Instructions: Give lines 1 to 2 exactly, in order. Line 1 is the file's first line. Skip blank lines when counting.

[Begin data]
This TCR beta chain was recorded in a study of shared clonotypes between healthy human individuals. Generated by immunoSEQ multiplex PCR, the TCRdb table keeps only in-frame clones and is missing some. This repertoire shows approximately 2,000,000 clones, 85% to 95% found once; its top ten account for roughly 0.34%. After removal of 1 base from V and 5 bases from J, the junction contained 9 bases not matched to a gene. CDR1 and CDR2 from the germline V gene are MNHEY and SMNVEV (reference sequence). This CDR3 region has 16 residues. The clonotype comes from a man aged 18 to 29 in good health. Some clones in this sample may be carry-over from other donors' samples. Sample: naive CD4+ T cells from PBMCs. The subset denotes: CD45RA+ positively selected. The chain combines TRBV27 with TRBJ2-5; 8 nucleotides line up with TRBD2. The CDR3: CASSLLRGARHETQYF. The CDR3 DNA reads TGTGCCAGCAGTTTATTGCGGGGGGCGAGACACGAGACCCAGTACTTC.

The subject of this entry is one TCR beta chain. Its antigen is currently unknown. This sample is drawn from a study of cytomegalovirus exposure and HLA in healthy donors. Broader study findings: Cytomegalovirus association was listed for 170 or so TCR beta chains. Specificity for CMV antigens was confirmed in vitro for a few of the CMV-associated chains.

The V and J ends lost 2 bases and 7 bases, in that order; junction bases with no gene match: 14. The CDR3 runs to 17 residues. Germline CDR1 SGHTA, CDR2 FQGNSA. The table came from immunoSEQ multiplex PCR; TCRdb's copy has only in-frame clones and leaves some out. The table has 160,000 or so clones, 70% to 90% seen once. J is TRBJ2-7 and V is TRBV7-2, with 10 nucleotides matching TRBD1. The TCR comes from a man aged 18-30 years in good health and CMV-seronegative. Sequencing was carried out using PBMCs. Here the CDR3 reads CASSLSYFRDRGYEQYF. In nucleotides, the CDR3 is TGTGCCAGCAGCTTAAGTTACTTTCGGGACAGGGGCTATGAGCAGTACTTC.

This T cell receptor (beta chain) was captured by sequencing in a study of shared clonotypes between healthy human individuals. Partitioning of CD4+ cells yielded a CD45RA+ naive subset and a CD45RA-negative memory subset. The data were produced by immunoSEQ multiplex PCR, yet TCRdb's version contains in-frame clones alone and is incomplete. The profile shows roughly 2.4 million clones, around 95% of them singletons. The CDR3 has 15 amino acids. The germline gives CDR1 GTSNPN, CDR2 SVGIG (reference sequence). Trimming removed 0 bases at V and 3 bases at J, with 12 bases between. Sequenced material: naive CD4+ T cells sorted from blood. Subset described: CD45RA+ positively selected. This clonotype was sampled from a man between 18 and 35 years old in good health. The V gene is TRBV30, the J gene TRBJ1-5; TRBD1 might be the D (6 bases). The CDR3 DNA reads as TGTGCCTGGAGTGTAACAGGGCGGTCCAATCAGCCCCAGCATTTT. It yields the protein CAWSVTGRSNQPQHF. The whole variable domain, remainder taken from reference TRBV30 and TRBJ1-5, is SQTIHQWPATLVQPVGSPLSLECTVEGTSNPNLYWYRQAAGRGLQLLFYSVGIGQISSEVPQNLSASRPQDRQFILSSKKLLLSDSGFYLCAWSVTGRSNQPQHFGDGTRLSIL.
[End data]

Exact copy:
This TCR beta chain was recorded in a study of shared clonotypes between healthy human individuals. Generated by immunoSEQ multiplex PCR, the TCRdb table keeps only in-frame clones and is missing some. This repertoire shows approximately 2,000,000 clones, 85% to 95% found once; its top ten account for roughly 0.34%. After removal of 1 base from V and 5 bases from J, the junction contained 9 bases not matched to a gene. CDR1 and CDR2 from the germline V gene are MNHEY and SMNVEV (reference sequence). This CDR3 region has 16 residues. The clonotype comes from a man aged 18 to 29 in good health. Some clones in this sample may be carry-over from other donors' samples. Sample: naive CD4+ T cells from PBMCs. The subset denotes: CD45RA+ positively selected. The chain combines TRBV27 with TRBJ2-5; 8 nucleotides line up with TRBD2. The CDR3: CASSLLRGARHETQYF. The CDR3 DNA reads TGTGCCAGCAGTTTATTGCGGGGGGCGAGACACGAGACCCAGTACTTC.

The subject of this entry is one TCR beta chain. Its antigen is currently unknown. This sample is drawn from a study of cytomegalovirus exposure and HLA in healthy donors. Broader study findings: Cytomegalovirus association was listed for 170 or so TCR beta chains. Specificity for CMV antigens was confirmed in vitro for a few of the CMV-associated chains.